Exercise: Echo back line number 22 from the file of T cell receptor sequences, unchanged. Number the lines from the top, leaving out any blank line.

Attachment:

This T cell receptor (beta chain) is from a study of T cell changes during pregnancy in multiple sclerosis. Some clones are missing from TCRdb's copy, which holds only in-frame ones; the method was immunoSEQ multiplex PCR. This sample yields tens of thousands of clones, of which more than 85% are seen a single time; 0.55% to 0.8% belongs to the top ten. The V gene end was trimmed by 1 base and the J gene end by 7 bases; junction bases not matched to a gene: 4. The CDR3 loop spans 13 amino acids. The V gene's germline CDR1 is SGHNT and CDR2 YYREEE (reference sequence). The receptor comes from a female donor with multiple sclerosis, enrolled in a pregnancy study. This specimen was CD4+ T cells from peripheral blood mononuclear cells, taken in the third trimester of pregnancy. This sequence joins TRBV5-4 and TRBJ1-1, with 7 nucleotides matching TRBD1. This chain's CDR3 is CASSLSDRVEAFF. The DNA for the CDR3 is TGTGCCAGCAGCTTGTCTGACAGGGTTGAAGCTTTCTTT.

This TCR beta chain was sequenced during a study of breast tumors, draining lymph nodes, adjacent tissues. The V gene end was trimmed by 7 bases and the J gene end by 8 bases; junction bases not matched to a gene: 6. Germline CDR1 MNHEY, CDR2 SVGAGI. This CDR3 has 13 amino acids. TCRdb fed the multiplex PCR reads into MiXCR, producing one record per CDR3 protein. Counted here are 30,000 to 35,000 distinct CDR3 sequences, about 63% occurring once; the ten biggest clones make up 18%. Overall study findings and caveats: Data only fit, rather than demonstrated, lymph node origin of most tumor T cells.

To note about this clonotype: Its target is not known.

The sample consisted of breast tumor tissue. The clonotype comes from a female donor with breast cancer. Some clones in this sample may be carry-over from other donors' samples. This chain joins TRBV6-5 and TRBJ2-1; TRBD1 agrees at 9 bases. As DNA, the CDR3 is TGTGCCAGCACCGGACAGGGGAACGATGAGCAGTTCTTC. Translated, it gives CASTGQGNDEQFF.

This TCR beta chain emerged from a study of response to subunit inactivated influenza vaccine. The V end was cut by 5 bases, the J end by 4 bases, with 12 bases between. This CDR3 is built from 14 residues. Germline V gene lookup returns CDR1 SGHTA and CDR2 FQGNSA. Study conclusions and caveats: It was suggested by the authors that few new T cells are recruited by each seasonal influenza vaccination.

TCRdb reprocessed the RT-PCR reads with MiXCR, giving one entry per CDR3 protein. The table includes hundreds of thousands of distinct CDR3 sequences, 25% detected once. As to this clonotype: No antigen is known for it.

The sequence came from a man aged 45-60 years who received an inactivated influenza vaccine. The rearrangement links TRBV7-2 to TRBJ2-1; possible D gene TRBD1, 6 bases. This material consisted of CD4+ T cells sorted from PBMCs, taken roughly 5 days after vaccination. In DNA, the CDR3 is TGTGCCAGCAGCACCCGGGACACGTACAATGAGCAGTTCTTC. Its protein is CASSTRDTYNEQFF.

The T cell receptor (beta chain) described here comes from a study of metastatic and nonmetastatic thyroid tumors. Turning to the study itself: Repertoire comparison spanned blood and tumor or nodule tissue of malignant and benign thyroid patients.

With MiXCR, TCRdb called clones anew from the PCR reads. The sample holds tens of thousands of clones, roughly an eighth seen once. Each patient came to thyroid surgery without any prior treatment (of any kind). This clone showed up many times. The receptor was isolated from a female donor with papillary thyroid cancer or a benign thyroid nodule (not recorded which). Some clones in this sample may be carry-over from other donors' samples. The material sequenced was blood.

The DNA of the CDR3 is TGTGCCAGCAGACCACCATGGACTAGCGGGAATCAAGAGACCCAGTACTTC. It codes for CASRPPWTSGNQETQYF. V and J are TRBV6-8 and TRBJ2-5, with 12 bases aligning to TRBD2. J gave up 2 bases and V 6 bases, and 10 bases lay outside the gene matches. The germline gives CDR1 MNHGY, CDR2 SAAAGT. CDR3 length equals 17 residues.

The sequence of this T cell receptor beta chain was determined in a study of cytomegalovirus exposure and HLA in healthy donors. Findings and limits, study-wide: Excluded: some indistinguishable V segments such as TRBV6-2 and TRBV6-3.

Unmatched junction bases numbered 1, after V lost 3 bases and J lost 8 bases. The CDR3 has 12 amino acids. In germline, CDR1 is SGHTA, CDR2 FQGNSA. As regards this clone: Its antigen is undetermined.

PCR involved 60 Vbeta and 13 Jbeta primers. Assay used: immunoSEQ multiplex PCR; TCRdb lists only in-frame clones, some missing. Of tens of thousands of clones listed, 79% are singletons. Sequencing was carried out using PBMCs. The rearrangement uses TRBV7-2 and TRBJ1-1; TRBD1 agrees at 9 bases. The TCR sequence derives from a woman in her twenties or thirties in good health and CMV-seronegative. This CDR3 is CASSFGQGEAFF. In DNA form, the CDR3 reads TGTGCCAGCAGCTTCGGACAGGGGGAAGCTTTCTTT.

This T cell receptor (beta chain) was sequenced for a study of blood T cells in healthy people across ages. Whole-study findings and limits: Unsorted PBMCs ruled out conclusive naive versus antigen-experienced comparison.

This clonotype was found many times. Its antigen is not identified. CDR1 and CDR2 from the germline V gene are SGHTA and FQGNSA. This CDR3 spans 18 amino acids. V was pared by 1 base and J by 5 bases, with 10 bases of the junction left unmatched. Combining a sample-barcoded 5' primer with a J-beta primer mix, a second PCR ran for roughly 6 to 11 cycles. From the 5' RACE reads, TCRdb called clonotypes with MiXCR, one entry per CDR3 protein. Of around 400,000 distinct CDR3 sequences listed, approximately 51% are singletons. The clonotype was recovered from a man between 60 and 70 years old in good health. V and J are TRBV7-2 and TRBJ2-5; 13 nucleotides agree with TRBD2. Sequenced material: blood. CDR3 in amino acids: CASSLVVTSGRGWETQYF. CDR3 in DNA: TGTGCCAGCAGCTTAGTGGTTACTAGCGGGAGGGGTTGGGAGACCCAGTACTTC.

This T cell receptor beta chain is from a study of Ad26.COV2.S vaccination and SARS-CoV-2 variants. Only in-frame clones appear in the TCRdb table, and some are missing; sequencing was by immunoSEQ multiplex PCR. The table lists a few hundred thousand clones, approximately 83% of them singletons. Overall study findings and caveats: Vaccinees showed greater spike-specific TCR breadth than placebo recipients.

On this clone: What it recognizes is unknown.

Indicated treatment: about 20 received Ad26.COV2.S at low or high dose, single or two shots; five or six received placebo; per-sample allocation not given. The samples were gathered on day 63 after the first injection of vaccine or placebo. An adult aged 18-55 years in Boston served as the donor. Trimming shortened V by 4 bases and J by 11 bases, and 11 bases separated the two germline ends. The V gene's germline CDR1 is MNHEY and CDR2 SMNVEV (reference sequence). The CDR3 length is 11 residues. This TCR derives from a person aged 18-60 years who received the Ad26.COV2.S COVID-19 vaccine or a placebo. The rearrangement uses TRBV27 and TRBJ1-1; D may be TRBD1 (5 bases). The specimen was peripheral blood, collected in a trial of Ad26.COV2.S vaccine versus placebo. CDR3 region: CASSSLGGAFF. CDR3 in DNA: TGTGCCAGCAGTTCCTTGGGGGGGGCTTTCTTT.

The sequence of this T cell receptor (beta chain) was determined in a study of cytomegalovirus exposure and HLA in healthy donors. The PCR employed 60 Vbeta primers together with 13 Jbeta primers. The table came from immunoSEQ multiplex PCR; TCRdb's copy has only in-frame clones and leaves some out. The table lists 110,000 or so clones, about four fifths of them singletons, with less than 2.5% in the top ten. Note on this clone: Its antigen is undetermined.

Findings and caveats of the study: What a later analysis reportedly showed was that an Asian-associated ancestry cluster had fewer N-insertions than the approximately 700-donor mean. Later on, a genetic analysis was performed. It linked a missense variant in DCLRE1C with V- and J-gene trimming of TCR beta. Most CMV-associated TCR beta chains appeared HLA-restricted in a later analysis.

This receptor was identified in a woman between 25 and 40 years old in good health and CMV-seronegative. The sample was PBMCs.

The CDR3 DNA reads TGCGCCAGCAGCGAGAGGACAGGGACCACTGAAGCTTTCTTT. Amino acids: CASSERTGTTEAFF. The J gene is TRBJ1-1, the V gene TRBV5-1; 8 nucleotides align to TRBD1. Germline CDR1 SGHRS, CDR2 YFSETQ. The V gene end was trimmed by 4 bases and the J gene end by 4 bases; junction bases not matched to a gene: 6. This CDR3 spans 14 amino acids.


The CDR3 DNA reads TGCGCCAGCAGCGAGAGGACAGGGACCACTGAAGCTTTCTTT. Amino acids: CASSERTGTTEAFF. The J gene is TRBJ1-1, the V gene TRBV5-1; 8 nucleotides align to TRBD1. Germline CDR1 SGHRS, CDR2 YFSETQ. The V gene end was trimmed by 4 bases and the J gene end by 4 bases; junction bases not matched to a gene: 6. This CDR3 spans 14 amino acids.